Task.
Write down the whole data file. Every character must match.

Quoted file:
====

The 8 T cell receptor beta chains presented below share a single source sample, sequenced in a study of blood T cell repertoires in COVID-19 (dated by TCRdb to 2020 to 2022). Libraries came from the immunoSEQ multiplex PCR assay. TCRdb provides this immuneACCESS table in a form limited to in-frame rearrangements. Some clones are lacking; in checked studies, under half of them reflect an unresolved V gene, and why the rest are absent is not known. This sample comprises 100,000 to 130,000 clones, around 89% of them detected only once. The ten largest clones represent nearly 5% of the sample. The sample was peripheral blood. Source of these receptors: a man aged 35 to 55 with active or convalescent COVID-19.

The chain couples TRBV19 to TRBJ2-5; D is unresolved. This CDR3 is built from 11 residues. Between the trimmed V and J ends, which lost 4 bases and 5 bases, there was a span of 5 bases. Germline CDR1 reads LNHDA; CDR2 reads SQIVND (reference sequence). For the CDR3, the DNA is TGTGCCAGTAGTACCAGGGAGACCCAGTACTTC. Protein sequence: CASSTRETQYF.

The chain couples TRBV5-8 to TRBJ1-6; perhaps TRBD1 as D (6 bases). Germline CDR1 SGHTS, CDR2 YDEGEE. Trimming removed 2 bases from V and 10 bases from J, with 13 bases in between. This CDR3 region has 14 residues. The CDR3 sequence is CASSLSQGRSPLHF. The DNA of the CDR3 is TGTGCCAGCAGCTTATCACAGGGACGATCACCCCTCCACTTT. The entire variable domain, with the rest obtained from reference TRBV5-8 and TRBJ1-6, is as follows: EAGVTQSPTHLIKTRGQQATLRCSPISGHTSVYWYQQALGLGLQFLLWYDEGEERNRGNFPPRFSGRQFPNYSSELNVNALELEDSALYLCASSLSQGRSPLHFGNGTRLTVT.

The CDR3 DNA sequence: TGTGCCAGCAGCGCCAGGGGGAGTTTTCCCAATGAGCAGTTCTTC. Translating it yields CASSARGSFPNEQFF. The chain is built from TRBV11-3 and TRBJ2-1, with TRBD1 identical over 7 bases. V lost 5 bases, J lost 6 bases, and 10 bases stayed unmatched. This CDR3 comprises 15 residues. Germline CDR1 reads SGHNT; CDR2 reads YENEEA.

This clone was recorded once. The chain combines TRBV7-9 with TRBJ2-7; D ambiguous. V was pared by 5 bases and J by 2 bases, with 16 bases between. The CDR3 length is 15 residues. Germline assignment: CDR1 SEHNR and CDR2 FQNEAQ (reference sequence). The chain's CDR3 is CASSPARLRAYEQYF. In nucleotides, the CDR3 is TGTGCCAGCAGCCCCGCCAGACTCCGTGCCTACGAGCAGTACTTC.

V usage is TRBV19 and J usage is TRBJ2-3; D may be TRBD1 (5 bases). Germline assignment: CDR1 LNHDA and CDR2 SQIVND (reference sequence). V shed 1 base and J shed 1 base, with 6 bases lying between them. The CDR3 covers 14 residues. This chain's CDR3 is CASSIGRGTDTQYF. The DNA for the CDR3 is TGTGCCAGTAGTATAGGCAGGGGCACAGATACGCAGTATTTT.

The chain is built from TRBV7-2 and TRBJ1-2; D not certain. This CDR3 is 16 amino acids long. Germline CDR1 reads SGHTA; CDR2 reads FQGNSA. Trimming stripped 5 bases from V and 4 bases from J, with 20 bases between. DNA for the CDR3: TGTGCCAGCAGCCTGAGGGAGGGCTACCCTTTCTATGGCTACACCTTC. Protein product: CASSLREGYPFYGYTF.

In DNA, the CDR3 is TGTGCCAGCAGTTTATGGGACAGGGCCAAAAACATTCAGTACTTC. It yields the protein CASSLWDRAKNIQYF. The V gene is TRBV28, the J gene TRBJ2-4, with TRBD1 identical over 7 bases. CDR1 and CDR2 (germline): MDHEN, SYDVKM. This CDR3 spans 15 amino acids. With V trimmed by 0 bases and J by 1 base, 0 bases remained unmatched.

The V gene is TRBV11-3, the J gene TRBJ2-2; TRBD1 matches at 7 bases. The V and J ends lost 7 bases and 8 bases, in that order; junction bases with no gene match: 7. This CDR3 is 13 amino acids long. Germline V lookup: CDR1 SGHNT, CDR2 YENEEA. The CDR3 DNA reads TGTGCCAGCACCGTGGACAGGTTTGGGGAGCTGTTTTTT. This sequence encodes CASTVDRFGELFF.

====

The 8 T cell receptor beta chains presented below share a single source sample, sequenced in a study of blood T cell repertoires in COVID-19 (dated by TCRdb to 2020 to 2022). Libraries came from the immunoSEQ multiplex PCR assay. TCRdb provides this immuneACCESS table in a form limited to in-frame rearrangements. Some clones are lacking; in checked studies, under half of them reflect an unresolved V gene, and why the rest are absent is not known. This sample comprises 100,000 to 130,000 clones, around 89% of them detected only once. The ten largest clones represent nearly 5% of the sample. The sample was peripheral blood. Source of these receptors: a man aged 35 to 55 with active or convalescent COVID-19.

The chain couples TRBV19 to TRBJ2-5; D is unresolved. This CDR3 is built from 11 residues. Between the trimmed V and J ends, which lost 4 bases and 5 bases, there was a span of 5 bases. Germline CDR1 reads LNHDA; CDR2 reads SQIVND (reference sequence). For the CDR3, the DNA is TGTGCCAGTAGTACCAGGGAGACCCAGTACTTC. Protein sequence: CASSTRETQYF.

The chain couples TRBV5-8 to TRBJ1-6; perhaps TRBD1 as D (6 bases). Germline CDR1 SGHTS, CDR2 YDEGEE. Trimming removed 2 bases from V and 10 bases from J, with 13 bases in between. This CDR3 region has 14 residues. The CDR3 sequence is CASSLSQGRSPLHF. The DNA of the CDR3 is TGTGCCAGCAGCTTATCACAGGGACGATCACCCCTCCACTTT. The entire variable domain, with the rest obtained from reference TRBV5-8 and TRBJ1-6, is as follows: EAGVTQSPTHLIKTRGQQATLRCSPISGHTSVYWYQQALGLGLQFLLWYDEGEERNRGNFPPRFSGRQFPNYSSELNVNALELEDSALYLCASSLSQGRSPLHFGNGTRLTVT.

The CDR3 DNA sequence: TGTGCCAGCAGCGCCAGGGGGAGTTTTCCCAATGAGCAGTTCTTC. Translating it yields CASSARGSFPNEQFF. The chain is built from TRBV11-3 and TRBJ2-1, with TRBD1 identical over 7 bases. V lost 5 bases, J lost 6 bases, and 10 bases stayed unmatched. This CDR3 comprises 15 residues. Germline CDR1 reads SGHNT; CDR2 reads YENEEA.

This clone was recorded once. The chain combines TRBV7-9 with TRBJ2-7; D ambiguous. V was pared by 5 bases and J by 2 bases, with 16 bases between. The CDR3 length is 15 residues. Germline assignment: CDR1 SEHNR and CDR2 FQNEAQ (reference sequence). The chain's CDR3 is CASSPARLRAYEQYF. In nucleotides, the CDR3 is TGTGCCAGCAGCCCCGCCAGACTCCGTGCCTACGAGCAGTACTTC.

V usage is TRBV19 and J usage is TRBJ2-3; D may be TRBD1 (5 bases). Germline assignment: CDR1 LNHDA and CDR2 SQIVND (reference sequence). V shed 1 base and J shed 1 base, with 6 bases lying between them. The CDR3 covers 14 residues. This chain's CDR3 is CASSIGRGTDTQYF. The DNA for the CDR3 is TGTGCCAGTAGTATAGGCAGGGGCACAGATACGCAGTATTTT.

The chain is built from TRBV7-2 and TRBJ1-2; D not certain. This CDR3 is 16 amino acids long. Germline CDR1 reads SGHTA; CDR2 reads FQGNSA. Trimming stripped 5 bases from V and 4 bases from J, with 20 bases between. DNA for the CDR3: TGTGCCAGCAGCCTGAGGGAGGGCTACCCTTTCTATGGCTACACCTTC. Protein product: CASSLREGYPFYGYTF.

In DNA, the CDR3 is TGTGCCAGCAGTTTATGGGACAGGGCCAAAAACATTCAGTACTTC. It yields the protein CASSLWDRAKNIQYF. The V gene is TRBV28, the J gene TRBJ2-4, with TRBD1 identical over 7 bases. CDR1 and CDR2 (germline): MDHEN, SYDVKM. This CDR3 spans 15 amino acids. With V trimmed by 0 bases and J by 1 base, 0 bases remained unmatched.

The V gene is TRBV11-3, the J gene TRBJ2-2; TRBD1 matches at 7 bases. The V and J ends lost 7 bases and 8 bases, in that order; junction bases with no gene match: 7. This CDR3 is 13 amino acids long. Germline V lookup: CDR1 SGHNT, CDR2 YENEEA. The CDR3 DNA reads TGTGCCAGCACCGTGGACAGGTTTGGGGAGCTGTTTTTT. This sequence encodes CASTVDRFGELFF.